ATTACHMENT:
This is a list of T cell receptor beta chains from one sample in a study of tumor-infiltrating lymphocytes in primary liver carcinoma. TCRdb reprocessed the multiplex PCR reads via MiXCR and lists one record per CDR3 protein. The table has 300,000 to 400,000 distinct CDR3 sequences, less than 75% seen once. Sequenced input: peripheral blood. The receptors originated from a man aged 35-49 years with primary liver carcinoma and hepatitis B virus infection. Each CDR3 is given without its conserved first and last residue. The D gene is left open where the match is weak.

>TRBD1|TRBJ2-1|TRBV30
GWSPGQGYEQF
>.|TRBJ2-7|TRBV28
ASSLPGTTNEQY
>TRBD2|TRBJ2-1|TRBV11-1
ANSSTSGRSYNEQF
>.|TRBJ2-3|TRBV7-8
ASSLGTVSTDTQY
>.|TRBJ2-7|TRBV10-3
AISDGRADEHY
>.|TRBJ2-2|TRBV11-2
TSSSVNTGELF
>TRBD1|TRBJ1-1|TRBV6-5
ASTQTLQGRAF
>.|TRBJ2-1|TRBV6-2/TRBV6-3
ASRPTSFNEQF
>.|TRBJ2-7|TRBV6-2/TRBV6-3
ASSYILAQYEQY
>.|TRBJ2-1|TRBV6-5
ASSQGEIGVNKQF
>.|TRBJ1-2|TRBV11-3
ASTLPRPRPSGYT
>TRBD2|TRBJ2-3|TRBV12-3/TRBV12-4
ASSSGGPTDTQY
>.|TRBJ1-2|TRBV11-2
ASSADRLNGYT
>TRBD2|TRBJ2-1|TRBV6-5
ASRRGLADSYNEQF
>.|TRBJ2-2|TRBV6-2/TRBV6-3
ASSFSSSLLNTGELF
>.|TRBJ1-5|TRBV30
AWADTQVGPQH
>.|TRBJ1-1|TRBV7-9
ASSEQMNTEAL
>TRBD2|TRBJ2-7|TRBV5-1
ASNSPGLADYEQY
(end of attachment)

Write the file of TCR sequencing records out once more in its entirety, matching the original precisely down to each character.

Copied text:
This is a list of T cell receptor beta chains from one sample in a study of tumor-infiltrating lymphocytes in primary liver carcinoma. TCRdb reprocessed the multiplex PCR reads via MiXCR and lists one record per CDR3 protein. The table has 300,000 to 400,000 distinct CDR3 sequences, less than 75% seen once. Sequenced input: peripheral blood. The receptors originated from a man aged 35-49 years with primary liver carcinoma and hepatitis B virus infection. Each CDR3 is given without its conserved first and last residue. The D gene is left open where the match is weak.

>TRBD1|TRBJ2-1|TRBV30
GWSPGQGYEQF
>.|TRBJ2-7|TRBV28
ASSLPGTTNEQY
>TRBD2|TRBJ2-1|TRBV11-1
ANSSTSGRSYNEQF
>.|TRBJ2-3|TRBV7-8
ASSLGTVSTDTQY
>.|TRBJ2-7|TRBV10-3
AISDGRADEHY
>.|TRBJ2-2|TRBV11-2
TSSSVNTGELF
>TRBD1|TRBJ1-1|TRBV6-5
ASTQTLQGRAF
>.|TRBJ2-1|TRBV6-2/TRBV6-3
ASRPTSFNEQF
>.|TRBJ2-7|TRBV6-2/TRBV6-3
ASSYILAQYEQY
>.|TRBJ2-1|TRBV6-5
ASSQGEIGVNKQF
>.|TRBJ1-2|TRBV11-3
ASTLPRPRPSGYT
>TRBD2|TRBJ2-3|TRBV12-3/TRBV12-4
ASSSGGPTDTQY
>.|TRBJ1-2|TRBV11-2
ASSADRLNGYT
>TRBD2|TRBJ2-1|TRBV6-5
ASRRGLADSYNEQF
>.|TRBJ2-2|TRBV6-2/TRBV6-3
ASSFSSSLLNTGELF
>.|TRBJ1-5|TRBV30
AWADTQVGPQH
>.|TRBJ1-1|TRBV7-9
ASSEQMNTEAL
>TRBD2|TRBJ2-7|TRBV5-1
ASNSPGLADYEQY